Intervention by governments will be required, because the economic and social implications of oil peaking would otherwise be chaotic. The experiences of the 1970s and 1980s offer important lessons and guidance as to government actions that might be more or less desirable. But the process will not be easy. Expediency may require major changes to existing administrative and regulatory procedures such as lengthy environmental reviews and lengthy public involvement.

9. Economic Upheaval is Not Inevitable

Without mitigation, the peaking of world oil production will almost certainly cause major economic upheaval. However, given enough lead-time, the problems are soluble with existing technologies. New technologies are certain to help but on a longer time scale. Appropriately executed risk management could dramatically minimize the damages that might otherwise occur.

10. More Information is Needed

The most effective action to combat the peaking of world oil production requires better understanding of a number of issues. Is it possible to have relatively clear signals as to when peaking might occur? It would be desirable to have potential mitigation actions better defined with respect to cost, potential capacity, timing, etc. Various risks and possible benefits of possible mitigation actions need to be examined. (See Appendix V for a list of possible follow-on studies).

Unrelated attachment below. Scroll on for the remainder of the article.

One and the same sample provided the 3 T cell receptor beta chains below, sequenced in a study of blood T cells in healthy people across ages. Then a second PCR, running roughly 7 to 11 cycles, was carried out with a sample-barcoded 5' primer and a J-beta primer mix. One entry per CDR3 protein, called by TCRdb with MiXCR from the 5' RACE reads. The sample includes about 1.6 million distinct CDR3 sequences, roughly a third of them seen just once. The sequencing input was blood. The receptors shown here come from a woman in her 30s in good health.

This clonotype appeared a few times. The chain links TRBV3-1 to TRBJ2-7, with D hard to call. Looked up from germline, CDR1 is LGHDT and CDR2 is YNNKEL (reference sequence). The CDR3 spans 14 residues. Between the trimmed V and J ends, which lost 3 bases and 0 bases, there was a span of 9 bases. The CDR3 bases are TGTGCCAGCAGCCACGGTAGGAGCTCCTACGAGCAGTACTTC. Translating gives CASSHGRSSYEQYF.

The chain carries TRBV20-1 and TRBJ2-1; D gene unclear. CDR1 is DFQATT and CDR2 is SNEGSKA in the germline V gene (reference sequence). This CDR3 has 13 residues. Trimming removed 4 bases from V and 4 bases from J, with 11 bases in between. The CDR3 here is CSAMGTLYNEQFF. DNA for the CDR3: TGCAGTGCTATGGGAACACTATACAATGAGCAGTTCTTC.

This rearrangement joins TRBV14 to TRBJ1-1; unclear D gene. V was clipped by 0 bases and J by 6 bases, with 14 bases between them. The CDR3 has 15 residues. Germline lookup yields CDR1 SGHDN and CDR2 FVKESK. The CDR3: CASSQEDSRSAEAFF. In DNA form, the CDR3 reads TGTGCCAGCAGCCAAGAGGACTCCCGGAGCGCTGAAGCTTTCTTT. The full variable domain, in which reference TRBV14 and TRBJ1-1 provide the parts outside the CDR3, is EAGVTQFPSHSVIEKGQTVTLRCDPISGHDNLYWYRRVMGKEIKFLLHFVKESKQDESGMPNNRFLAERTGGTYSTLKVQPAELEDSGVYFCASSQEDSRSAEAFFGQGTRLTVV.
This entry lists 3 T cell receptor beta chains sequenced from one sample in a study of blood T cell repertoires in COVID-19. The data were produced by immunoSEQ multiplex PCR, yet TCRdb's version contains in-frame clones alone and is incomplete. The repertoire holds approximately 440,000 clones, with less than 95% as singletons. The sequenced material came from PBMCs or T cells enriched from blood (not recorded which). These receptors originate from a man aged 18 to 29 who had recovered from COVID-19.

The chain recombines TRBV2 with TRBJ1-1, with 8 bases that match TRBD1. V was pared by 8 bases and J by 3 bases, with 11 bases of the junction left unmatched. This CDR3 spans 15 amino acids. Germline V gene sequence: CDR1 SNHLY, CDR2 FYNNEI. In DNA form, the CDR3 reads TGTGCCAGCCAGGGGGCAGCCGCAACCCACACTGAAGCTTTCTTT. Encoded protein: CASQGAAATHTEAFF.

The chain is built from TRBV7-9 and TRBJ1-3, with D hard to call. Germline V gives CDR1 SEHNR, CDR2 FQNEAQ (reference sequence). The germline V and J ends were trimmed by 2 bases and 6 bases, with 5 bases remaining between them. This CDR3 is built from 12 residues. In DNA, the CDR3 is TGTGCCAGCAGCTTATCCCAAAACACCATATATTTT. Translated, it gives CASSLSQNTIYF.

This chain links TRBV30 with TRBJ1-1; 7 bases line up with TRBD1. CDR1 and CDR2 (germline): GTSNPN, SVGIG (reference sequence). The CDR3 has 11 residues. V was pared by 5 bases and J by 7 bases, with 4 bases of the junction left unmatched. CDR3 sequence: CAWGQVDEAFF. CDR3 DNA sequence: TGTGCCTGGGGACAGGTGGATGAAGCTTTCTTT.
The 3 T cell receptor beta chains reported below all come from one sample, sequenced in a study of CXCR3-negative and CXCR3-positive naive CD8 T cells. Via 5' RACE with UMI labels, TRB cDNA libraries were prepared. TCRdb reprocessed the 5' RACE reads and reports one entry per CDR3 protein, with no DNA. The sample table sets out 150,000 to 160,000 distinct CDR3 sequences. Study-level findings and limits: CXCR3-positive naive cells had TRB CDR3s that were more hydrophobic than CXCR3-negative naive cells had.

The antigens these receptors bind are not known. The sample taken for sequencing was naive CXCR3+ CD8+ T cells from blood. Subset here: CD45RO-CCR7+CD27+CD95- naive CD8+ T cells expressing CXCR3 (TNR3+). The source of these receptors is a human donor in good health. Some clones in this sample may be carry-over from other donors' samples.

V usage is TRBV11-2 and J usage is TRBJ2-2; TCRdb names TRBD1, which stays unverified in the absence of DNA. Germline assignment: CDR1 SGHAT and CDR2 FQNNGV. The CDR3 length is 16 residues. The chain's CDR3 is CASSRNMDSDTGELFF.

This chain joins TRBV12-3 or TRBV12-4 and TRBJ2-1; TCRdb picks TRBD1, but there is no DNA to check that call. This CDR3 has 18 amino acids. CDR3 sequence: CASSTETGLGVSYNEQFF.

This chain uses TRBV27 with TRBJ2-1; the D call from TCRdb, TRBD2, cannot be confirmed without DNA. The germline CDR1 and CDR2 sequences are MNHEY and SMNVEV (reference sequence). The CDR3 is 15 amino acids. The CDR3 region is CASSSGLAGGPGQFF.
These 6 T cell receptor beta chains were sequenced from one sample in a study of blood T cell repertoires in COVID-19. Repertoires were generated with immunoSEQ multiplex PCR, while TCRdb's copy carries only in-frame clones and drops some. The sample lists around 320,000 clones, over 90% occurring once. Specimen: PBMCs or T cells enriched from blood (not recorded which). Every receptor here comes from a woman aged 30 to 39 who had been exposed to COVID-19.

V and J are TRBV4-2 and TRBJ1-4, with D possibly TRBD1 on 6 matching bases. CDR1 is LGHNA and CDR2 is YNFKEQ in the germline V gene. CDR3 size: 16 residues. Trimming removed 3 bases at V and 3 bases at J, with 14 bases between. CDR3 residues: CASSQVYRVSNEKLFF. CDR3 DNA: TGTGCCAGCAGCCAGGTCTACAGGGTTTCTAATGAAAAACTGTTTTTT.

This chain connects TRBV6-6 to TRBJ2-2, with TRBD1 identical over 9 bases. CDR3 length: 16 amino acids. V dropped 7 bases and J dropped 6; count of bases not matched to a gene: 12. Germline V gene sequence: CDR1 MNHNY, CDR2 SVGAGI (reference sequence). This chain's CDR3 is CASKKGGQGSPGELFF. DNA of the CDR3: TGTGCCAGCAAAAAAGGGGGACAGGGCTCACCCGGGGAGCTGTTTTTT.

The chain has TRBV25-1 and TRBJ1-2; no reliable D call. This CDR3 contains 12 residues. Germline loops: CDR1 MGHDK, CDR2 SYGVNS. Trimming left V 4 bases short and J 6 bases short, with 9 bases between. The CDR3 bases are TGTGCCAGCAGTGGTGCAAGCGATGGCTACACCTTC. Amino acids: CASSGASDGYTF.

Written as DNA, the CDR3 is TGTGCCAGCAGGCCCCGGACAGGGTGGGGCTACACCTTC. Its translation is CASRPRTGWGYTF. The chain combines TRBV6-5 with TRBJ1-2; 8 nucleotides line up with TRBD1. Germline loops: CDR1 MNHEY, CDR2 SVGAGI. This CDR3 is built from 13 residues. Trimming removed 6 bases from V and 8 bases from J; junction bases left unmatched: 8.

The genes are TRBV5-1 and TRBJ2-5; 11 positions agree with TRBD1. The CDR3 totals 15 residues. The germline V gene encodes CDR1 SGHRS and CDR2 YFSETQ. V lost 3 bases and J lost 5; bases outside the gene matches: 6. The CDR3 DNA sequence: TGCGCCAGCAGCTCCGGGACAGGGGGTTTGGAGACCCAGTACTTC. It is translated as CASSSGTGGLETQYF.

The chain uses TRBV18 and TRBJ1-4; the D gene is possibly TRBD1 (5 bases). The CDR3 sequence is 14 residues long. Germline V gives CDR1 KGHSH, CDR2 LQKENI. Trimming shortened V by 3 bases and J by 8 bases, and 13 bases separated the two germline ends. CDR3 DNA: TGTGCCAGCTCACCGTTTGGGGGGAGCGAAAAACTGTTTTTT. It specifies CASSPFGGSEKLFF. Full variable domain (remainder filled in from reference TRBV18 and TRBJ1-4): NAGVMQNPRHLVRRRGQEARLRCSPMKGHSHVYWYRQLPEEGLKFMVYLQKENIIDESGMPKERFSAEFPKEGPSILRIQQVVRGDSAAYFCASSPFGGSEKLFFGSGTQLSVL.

Hirsch Robert, Roger Bezdek, Robert Wendling, “ PEAKING OF WORLD OIL PRODUCTION: IMPACTS, MITIGATION, & RISK MANAGEMENT Report, February 2005 Prediction oil peak

This report was prepared as an account of work sponsored by an agency of the United States Government.